The backdrop of the Srikanthacarita and the Mankhakosa

by Dhrubajit Sarma | 2015 | 94,519 words

This page relates “Chandas or the metre” as it appears in the case study regarding the Srikanthacarita and the Mankhakosa. The Shrikanthacarita was composed by Mankhaka, sometimes during A.D. 1136-1142. The Mankhakosa or the Anekarthakosa is a kosa text of homonymous words, composed by the same author.

The metre i.e. chandas is mandatory for versified poetry. It is said that which is set in metres is called padya.[1] The word chandas has been derived from several roots and therefore, it bears so many meanings in general. However, almost all the scholars have unanimously agreed with two roots–i) chand (to cover) and ii) chad (to please) as responsible for formation of the word chandas. In Vedic literature also, the word chandas is found to have used in various senses. The chandas is said to be the feet of the Vedapuruṣa.[2] Even, the grammarian like Pāṇini[3] employed this word as a synonym to the Vedas. The word chandas has been mentioned 112 times in the Aṣṭādhyāyī of Pāṇini in that sense. Kātyāyana, in his vārttika and Patañjali in his Mahā.employed this word in the same sense. In the Prātiśākhyas also, the word has been employed in the sense of the Vedas. Sāyanācārya also used the word chandas in aforesaid meaning. Again, Yāska defined chandas in his Nirukta (ch.VII. 3) as chandāṃsi chādanāt. Anundoram Borooah[4] used the word ‘rhythm’ as synonymous to the word vṛtta. Though there are several derivative meanings of the word chandas, but generally it indicates some numerical arrangement of syllables. The Vedic metres are different from that of the classical metres. The number of syllables in each foot of a mantra is of primary concern in case of the Vedic metres, whereas in classical Sanskrit, the number as well as laghu, guru etc. are taken into consideration. There are seven Vedic metres viz. Gāyatrī, Uṣṇik, Anuṣṭubh, Vṛhatī, Paṅkti, Triṣṭubh and Jagatī. The metre Gāyatrī consists of twenty four syllables and the other six metres starting from Uṣṇik to Jagatī have an increase of four syllables respectively. Gaṅgādāsa, in his Chandomañjarī (Chandomaňjarī), wrote about the metrical arrangements of a verse as follows–

A verse in Sanskrit is of four feet or quarters or pādas. Each pāda is regulated either by a number of syllables (akṣaras) or by a number of syllabic instant or measures (mātrās).The metres regulated by akṣaras are called vṛttas and those regulated by mātrās are called jātis. A vṛtta is divided into three classes viz. samavṛtta, ardhasamavṛtta, and viṣamavṛtta. Again, yati or pause or caesura is a part of a verse, at which the reader is required to stop his breath and then proceed on. Again, a syllable is short or long i.e. hrasva or dīrgha according to its vowel is short or long. But short vowel becomes long in prosody, when it is followed by anusvāra, visarga or by a conjunct consonant. The last syllable of a pāda is optionally long or short according to the exigence of the metre, whatever be its natural length. Three successive syllables form a gaṇa (triad).

The Śrīkaṇṭhacarita of Maṅkhaka consists of twenty five cantos. The first canto contains fifty six verses, the second one fifty eight verses, the third one seventy eight verses, fourth one sixty four verses, the fifth one fifty seven, the sixth one seventy four, the seventh one sixty six, the eighth one fifty six, the ninth one fifty six, the tenth one sixty one, the eleventh one seventy five, the twelfth one ninety seven, the thirteenth one fifty two, the fourteenth one sixty eight, the fifteenth one fifty, the sixteenth one fifty nine, the seventeenth one sixty seven, the eighteenth one sixty one, the nineteenth one sixty six, the twentieth one sixty five, the twenty first one fifty three, the twenty second one fifty eight, the twenty third one fifty six, the twenty fourth one forty four and the last canto i.e. the twenty fifth one possesses one hundred and fifty two verses. Thus, there are altogether sixteen hundred forty nine (1649) verses in the Śrīkaṇṭhacarita.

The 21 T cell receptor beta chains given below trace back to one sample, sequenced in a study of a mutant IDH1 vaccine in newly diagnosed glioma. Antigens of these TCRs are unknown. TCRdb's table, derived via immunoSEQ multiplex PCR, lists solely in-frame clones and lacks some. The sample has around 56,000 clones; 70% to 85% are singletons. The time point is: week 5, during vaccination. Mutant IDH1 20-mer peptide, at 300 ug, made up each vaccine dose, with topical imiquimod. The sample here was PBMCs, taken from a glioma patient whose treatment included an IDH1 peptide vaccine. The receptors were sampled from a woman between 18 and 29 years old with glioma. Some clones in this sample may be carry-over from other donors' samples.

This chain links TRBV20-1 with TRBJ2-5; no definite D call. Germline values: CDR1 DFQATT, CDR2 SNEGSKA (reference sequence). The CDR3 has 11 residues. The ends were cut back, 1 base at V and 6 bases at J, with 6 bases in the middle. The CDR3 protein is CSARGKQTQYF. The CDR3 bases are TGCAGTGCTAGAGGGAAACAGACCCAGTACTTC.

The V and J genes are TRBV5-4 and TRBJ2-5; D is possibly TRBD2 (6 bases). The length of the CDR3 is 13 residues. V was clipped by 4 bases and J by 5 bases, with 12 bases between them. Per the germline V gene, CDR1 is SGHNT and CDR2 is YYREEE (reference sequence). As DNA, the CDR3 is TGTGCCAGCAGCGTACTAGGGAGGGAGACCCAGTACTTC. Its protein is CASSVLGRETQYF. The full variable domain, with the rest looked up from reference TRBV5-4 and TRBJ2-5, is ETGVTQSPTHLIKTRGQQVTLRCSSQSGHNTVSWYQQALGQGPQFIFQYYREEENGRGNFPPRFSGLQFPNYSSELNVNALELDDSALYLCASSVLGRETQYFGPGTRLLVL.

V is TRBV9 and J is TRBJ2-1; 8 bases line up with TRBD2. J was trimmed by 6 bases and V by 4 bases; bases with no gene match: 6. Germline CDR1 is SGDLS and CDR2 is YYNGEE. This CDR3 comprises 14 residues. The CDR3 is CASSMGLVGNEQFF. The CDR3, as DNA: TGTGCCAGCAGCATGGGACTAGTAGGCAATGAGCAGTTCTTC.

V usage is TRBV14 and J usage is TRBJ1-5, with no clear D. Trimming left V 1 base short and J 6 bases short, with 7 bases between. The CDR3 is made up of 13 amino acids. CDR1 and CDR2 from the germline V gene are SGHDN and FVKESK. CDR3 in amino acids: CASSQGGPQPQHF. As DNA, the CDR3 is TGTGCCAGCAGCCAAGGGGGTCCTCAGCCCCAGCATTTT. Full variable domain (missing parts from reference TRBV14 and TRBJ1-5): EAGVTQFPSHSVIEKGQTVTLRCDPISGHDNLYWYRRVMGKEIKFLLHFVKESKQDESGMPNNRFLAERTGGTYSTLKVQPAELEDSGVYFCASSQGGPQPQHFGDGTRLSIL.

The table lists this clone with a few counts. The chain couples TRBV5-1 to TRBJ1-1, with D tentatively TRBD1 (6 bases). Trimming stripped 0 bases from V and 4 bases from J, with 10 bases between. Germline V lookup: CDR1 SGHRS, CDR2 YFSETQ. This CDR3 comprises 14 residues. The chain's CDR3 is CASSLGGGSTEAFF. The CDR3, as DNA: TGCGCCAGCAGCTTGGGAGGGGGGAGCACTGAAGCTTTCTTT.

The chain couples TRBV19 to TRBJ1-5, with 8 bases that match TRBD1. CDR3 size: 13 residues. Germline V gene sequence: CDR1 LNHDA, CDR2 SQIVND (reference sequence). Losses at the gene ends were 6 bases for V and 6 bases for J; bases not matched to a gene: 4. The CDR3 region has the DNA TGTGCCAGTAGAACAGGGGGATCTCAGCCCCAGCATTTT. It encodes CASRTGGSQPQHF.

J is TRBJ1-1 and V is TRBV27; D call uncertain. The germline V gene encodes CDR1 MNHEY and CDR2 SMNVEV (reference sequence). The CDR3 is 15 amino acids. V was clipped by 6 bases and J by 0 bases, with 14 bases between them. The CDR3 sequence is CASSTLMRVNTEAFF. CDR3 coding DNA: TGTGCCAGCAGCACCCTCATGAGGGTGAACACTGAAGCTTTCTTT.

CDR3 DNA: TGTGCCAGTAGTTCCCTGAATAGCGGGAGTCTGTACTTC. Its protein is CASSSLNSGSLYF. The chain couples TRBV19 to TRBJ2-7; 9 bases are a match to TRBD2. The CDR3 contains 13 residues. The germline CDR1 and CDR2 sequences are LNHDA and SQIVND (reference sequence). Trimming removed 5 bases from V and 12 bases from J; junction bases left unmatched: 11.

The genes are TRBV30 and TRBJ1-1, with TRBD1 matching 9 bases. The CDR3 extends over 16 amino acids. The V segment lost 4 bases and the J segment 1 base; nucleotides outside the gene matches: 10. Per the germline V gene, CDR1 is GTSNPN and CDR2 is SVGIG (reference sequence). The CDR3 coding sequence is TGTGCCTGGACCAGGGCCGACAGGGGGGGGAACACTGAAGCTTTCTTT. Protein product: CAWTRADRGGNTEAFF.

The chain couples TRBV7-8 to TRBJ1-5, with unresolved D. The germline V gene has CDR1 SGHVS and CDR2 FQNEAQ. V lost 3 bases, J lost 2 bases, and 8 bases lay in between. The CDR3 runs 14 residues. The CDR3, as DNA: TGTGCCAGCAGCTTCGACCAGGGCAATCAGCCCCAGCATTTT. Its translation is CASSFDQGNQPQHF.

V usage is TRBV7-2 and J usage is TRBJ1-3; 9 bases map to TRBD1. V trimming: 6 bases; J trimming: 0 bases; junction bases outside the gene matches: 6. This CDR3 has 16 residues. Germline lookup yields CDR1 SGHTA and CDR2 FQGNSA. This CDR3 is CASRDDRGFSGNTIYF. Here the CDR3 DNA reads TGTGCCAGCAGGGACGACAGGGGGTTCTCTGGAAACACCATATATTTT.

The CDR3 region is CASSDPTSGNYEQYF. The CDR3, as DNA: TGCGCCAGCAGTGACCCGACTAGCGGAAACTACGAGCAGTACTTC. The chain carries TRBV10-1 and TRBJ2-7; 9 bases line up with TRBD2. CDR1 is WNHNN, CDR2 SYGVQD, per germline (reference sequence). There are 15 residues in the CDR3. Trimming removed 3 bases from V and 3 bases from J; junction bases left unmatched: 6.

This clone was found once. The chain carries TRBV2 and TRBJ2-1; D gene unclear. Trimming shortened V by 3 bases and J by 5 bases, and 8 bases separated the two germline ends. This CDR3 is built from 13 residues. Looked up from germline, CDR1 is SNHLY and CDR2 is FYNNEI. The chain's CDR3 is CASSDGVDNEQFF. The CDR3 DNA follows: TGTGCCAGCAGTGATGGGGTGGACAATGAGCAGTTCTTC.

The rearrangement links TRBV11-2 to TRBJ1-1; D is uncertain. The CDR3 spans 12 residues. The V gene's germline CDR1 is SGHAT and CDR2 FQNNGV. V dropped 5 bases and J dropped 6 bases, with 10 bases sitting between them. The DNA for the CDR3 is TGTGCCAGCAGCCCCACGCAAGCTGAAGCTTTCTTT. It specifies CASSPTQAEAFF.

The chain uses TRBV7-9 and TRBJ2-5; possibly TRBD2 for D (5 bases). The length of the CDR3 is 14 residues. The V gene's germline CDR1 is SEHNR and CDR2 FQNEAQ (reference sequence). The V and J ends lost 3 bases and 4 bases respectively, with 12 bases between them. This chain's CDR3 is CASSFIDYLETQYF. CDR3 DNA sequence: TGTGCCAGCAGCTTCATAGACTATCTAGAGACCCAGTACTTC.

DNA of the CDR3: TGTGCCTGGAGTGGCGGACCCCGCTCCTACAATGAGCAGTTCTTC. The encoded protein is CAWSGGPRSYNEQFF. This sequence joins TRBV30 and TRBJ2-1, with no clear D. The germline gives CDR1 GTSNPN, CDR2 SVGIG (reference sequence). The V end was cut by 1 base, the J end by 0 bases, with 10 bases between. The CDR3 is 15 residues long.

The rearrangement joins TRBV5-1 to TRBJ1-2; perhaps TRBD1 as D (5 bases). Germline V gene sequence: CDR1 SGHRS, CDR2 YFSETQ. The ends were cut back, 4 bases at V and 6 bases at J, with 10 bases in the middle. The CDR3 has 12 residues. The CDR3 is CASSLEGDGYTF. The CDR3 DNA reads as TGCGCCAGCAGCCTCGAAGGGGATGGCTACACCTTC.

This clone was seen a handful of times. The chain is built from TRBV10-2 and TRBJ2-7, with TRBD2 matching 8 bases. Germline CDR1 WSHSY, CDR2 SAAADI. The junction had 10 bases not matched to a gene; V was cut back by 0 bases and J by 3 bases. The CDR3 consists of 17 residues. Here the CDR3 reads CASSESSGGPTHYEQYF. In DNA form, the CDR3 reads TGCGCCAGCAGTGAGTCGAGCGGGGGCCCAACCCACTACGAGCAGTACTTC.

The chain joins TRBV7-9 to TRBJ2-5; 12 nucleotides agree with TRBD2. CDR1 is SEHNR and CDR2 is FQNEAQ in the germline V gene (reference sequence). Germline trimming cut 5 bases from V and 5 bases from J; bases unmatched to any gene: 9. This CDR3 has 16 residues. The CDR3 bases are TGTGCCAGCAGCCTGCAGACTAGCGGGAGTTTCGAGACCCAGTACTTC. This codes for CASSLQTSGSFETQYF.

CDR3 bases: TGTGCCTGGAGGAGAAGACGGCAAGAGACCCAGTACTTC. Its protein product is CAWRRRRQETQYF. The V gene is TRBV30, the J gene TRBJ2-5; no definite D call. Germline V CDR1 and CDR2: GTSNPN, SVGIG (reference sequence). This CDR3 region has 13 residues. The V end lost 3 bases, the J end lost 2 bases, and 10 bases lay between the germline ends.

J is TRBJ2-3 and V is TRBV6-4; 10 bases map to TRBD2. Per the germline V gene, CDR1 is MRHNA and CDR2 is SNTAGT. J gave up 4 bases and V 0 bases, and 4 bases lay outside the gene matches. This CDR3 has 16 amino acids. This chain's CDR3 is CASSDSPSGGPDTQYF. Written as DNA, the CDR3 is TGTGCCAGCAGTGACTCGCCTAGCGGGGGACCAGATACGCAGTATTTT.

Maṅkhaka is found to have composed the verses of his Śrīkaṇṭhacarita in both the classes i.e. vṛttachandas (metres counted by letters) and mātrāchandas (metres counted by syllabic instants). But the use of the vṛttachandas are greater than the mātrāchandas. Again, among the vṛttachandas, the samavṛttas are preponderating. Very few numbers of Ardhasamavṛttas are employed viz. Puṣpitāgrā, Aparavaktra and Viyoginī, and viṣamavṛtta is conspicuous by its rare use of Udgatā metre. Mātrāchandas used in the Śrīkaṇṭhacarita are viz. Āryā, Gāthā, and Vaitālīya-Aupacchandasika. Maṅkhaka exhibited his genius in skilled use of as many as twenty-nine metres in his poem. It is worth mentioning here that a metre should be changed at the end of each canto[5] and Maṅkhaka abided by this rhetorical rule strictly. The poet allowed the change of metre while keeping in mind the gravity of subject matter. Again, the metres used in the Śrīkaṇṭhacarita are suitable to the sentiment delineated therein the concerned poetry, while examining them in the light of the rules framed by the rhetoricians.

The principal metres employed in the Śrīkaṇṭhacarita are as follows:—

[1. Vṛtta type of metre (akṣarachandas)]

[2. Jāti type of metre (mātrāchandas)]

Footnotes and references:


chandovaddhapadaṃ padyaṃ/
Sāhityadarpaṇa., VI. 313


chandaḥ pādau tu vedasya/
Pāṇinīyaśikṣā., 41


bahulaṃ chandasi/ Aṣṭādhyāyī, 2. 4. 39;

also, chandasi ca/ Ibid., 5. 1. 67


Borooah, A., Prosody, page xcv.


ekavṛttamayaiḥ padyaravasāne’anyavṛttakaiḥ/
Sāhityadarpaṇa., VI. 320

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